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Thread: Trump Immigration Crackdown Leads to Higher Construction Wages

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  1. #1
    Administrator Jean's Avatar
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    Trump Immigration Crackdown Leads to Higher Construction Wages

    by JOHN BINDER
    6 Aug 2017
    Dallas, TX

    President Donald Trump’s crackdown on illegal immigration is already having a positive impact on American workers through increased wages in the construction industry.

    In a new report by Fox News, Texas construction companies admitted that Trump’s increased enforcement of immigration was forcing them to pay higher wages to U.S. construction workers.

    Fox News reported:

    “Half of the workers in construction in Texas are undocumented,” [Stan Marek, CEO of Marek Construction] said. “We do hear that there are a lot of undocumented workers that are leaving the state, going to other states that don’t have the anti-immigrant sentiment and many of them are going back to Mexico.”

    Ted Wilson with Residential Strategies, Inc. has run the numbers.

    “We’ve seen direct construction costs climb by over 30 percent,” Wilson said, “and a lot of that is directly attributed to what builders are having to pay their subs and trades in wages.”

    Meaning, with so few workers out there, construction companies have had to pay more to attract them, which adds to the cost of a home
    .

    The big business lobby and CEOs have long criticized Trump’s immigration crackdown, primarily because their businesses have a direct interest in keeping the pipeline of low-skilled foreign workers coming to the U.S. to drive down the cost of American wages.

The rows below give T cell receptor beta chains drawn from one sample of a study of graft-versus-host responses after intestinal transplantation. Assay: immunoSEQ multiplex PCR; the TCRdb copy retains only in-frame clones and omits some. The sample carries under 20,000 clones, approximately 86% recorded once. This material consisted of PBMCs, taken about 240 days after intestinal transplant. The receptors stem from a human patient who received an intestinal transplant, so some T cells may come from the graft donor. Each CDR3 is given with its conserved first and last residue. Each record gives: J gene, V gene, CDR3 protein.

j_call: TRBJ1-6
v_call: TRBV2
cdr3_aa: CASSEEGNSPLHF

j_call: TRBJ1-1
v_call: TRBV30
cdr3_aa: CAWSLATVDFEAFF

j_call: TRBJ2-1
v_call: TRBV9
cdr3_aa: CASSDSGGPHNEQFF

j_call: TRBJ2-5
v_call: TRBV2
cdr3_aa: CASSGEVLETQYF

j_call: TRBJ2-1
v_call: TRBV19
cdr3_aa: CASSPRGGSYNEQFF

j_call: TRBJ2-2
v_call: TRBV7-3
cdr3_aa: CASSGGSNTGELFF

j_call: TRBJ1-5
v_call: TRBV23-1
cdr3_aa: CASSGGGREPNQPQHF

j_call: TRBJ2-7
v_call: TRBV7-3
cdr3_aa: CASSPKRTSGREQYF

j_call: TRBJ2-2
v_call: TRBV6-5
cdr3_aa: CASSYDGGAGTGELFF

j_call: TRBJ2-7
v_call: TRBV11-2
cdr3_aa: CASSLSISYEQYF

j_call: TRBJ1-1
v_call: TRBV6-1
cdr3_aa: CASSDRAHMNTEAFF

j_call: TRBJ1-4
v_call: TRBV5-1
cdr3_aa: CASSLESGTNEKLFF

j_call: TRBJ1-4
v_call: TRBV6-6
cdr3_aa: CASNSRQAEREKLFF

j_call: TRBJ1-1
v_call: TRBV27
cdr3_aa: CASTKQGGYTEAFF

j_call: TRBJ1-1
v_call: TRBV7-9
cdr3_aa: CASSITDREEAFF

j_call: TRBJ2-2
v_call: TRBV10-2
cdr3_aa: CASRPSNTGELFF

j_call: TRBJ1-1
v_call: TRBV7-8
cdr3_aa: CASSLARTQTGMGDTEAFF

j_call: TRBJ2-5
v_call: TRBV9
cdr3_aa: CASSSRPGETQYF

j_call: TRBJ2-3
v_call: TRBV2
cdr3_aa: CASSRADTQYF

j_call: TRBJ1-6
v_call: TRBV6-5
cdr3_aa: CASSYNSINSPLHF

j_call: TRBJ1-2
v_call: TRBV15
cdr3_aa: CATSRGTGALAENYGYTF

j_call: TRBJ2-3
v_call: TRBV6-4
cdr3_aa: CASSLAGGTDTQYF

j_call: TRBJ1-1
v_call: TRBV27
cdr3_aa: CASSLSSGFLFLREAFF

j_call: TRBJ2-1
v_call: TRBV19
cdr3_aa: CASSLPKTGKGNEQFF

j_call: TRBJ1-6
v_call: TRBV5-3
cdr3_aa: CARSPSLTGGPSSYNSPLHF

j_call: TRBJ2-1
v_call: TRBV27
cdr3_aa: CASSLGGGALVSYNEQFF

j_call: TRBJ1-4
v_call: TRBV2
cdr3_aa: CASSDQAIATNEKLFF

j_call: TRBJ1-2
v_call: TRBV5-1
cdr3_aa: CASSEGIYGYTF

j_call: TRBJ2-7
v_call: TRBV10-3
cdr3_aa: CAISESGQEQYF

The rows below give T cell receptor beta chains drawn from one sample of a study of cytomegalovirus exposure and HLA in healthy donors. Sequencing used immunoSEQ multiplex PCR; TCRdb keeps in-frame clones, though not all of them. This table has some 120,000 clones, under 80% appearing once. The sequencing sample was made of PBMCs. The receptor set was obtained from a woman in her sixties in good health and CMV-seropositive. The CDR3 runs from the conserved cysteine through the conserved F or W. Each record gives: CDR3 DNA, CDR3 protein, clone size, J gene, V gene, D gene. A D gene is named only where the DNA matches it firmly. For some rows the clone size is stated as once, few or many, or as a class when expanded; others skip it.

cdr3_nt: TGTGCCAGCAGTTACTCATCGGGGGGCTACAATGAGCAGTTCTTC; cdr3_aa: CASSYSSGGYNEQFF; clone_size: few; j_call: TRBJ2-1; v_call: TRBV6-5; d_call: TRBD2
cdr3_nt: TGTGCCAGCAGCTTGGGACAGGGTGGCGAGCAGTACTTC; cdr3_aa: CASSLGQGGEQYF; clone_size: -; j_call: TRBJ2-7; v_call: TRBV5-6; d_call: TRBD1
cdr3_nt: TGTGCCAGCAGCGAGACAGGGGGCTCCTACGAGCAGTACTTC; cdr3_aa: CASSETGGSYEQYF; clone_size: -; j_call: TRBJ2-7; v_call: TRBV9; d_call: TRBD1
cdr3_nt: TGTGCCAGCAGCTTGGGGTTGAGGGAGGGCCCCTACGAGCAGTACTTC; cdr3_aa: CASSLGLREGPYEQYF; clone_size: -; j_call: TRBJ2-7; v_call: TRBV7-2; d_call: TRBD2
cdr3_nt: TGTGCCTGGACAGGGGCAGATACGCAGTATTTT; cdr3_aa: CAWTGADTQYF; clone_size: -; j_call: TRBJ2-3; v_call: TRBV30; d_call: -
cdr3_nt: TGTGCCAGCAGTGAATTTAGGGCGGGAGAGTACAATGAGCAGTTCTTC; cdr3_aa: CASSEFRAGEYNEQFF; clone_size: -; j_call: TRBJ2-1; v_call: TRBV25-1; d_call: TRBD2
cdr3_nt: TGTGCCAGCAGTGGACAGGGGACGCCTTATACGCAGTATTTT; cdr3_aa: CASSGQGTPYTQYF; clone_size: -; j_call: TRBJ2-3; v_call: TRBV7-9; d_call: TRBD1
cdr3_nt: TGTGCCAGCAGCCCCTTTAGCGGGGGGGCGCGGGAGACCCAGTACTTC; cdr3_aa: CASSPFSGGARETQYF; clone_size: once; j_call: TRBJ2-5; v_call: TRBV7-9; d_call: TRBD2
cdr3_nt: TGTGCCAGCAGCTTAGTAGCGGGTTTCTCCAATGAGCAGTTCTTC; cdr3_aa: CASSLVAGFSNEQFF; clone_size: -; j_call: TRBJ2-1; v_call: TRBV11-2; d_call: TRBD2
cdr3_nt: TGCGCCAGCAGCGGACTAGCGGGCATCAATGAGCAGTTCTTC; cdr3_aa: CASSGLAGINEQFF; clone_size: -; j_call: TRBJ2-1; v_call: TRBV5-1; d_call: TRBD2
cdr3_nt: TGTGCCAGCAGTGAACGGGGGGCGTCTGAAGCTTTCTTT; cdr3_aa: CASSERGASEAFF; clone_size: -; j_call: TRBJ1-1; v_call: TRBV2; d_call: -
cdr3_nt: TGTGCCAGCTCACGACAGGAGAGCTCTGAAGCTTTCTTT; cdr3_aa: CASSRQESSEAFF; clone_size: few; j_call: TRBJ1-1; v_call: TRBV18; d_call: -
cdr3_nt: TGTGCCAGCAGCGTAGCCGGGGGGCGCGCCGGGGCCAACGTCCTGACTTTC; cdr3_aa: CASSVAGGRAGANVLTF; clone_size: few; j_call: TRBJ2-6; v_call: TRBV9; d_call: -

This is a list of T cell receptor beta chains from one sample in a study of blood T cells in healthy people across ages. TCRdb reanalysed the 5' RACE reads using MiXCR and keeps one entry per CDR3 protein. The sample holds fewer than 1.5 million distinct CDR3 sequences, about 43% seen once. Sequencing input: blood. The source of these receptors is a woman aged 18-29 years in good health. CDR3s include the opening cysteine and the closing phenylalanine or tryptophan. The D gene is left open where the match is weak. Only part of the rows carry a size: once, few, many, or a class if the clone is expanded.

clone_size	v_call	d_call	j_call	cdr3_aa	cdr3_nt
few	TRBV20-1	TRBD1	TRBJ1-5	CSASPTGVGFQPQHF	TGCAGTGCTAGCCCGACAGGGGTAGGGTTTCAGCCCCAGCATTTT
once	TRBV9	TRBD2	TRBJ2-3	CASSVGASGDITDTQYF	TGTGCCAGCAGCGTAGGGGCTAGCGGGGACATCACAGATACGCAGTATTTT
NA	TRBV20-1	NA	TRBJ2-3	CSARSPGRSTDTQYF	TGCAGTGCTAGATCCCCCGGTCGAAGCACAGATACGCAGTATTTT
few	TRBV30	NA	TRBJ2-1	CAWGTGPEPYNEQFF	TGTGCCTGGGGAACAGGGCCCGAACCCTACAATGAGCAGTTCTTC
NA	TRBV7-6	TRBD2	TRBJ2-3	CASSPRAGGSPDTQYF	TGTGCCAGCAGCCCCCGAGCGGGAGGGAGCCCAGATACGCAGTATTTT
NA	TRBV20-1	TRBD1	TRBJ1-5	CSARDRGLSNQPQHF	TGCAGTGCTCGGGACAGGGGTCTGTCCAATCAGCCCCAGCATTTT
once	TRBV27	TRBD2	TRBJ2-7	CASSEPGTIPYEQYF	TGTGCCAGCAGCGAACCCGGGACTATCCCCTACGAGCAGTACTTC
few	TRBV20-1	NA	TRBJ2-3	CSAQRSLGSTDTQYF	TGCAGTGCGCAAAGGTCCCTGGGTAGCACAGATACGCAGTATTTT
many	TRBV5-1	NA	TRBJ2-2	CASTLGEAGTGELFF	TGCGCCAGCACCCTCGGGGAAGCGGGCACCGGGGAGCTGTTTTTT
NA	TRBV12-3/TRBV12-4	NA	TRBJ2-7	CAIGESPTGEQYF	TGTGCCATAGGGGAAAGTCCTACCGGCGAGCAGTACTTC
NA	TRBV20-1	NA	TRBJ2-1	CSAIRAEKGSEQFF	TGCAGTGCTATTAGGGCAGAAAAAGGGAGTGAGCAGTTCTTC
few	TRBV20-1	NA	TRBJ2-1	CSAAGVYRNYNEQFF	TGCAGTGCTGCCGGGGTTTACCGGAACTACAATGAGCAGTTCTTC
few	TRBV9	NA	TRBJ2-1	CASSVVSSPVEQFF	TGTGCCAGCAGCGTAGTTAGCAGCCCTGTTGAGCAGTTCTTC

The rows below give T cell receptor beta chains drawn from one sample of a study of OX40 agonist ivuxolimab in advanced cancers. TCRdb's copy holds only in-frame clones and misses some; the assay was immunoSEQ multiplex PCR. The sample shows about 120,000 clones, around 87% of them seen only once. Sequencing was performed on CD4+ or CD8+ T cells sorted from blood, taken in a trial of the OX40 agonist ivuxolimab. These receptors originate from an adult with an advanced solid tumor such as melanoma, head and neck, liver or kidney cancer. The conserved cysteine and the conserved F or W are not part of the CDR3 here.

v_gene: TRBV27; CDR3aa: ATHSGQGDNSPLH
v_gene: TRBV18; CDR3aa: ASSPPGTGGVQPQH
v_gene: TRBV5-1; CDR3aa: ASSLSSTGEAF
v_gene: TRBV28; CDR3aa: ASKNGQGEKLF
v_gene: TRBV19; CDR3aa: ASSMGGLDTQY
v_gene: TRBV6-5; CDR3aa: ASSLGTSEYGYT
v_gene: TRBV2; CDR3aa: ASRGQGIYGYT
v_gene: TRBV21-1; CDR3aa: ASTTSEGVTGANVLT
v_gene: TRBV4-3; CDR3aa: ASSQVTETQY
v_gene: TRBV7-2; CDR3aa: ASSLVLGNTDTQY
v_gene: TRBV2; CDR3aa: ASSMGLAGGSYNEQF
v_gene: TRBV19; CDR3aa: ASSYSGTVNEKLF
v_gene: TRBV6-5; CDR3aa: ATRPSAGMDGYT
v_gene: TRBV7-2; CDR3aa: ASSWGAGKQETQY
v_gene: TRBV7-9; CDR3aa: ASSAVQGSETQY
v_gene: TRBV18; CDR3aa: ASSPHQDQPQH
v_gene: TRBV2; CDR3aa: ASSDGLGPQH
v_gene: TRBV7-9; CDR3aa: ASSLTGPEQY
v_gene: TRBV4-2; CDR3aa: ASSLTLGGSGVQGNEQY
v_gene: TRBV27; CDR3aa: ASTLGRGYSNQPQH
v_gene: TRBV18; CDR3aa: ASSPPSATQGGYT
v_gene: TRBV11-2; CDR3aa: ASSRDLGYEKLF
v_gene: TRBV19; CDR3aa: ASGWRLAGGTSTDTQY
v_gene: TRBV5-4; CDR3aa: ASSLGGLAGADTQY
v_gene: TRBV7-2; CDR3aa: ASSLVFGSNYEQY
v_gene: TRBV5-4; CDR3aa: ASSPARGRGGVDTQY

Trump’s most recent endorsement of Sen. Tom Cotton (R-AK) and Sen. David Perdue (R-GA) RAISE Act, which would cut legal immigration in half in order to drive up the wages of U.S. workers, has shown a renewed commitment to the economic nationalist agenda that propelled his election.

    Under the RAISE Act, overall legal immigration in the first year would be reduced by 41 percent and in 10 years, immigration would be reduced to 50 percent. It would also prioritize legal immigrants who can speak English and have skills needed for the current U.S. economy.

    http://www.breitbart.com/texas/2017/...ruction-wages/
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    “Half of the workers in construction in Texas are undocumented,” [Stan Marek, CEO of Marek Construction] said. “We do hear that there are a lot of undocumented workers that are leaving the state, going to other states that don’t have the anti-immigrant sentiment and many of them are going back to Mexico.”
    Gov. Gregg Abbott also deserves a lot of credit for what's going on in Texas in relation to the illegal immigration problem. He is 100% behind Trump and has taken steps on his own to crack down on illegal immigrants in the state and enhance border security.

    "The only thing necessary for the triumph of evil is for good men to do nothing" ** Edmund Burke**

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    Meaning, with so few workers out there, construction companies have had to pay more to attract them, which adds to the cost of a home. BULL! There have always been men and young men in the construction industry and there still are! They were just driven out by Contractors who wanted to line their pockets with illegal workers.


    The big business lobby and CEOs have long criticized Trump’s immigration crackdown, primarily because their businesses have a direct interest in keeping the pipeline of low-skilled foreign workers coming to the U.S. to drive down the cost of American wages. Meaning in all honesty GREED!

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    Senior Member 6 Million Dollar Man's Avatar
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    Quote Originally Posted by nomas View Post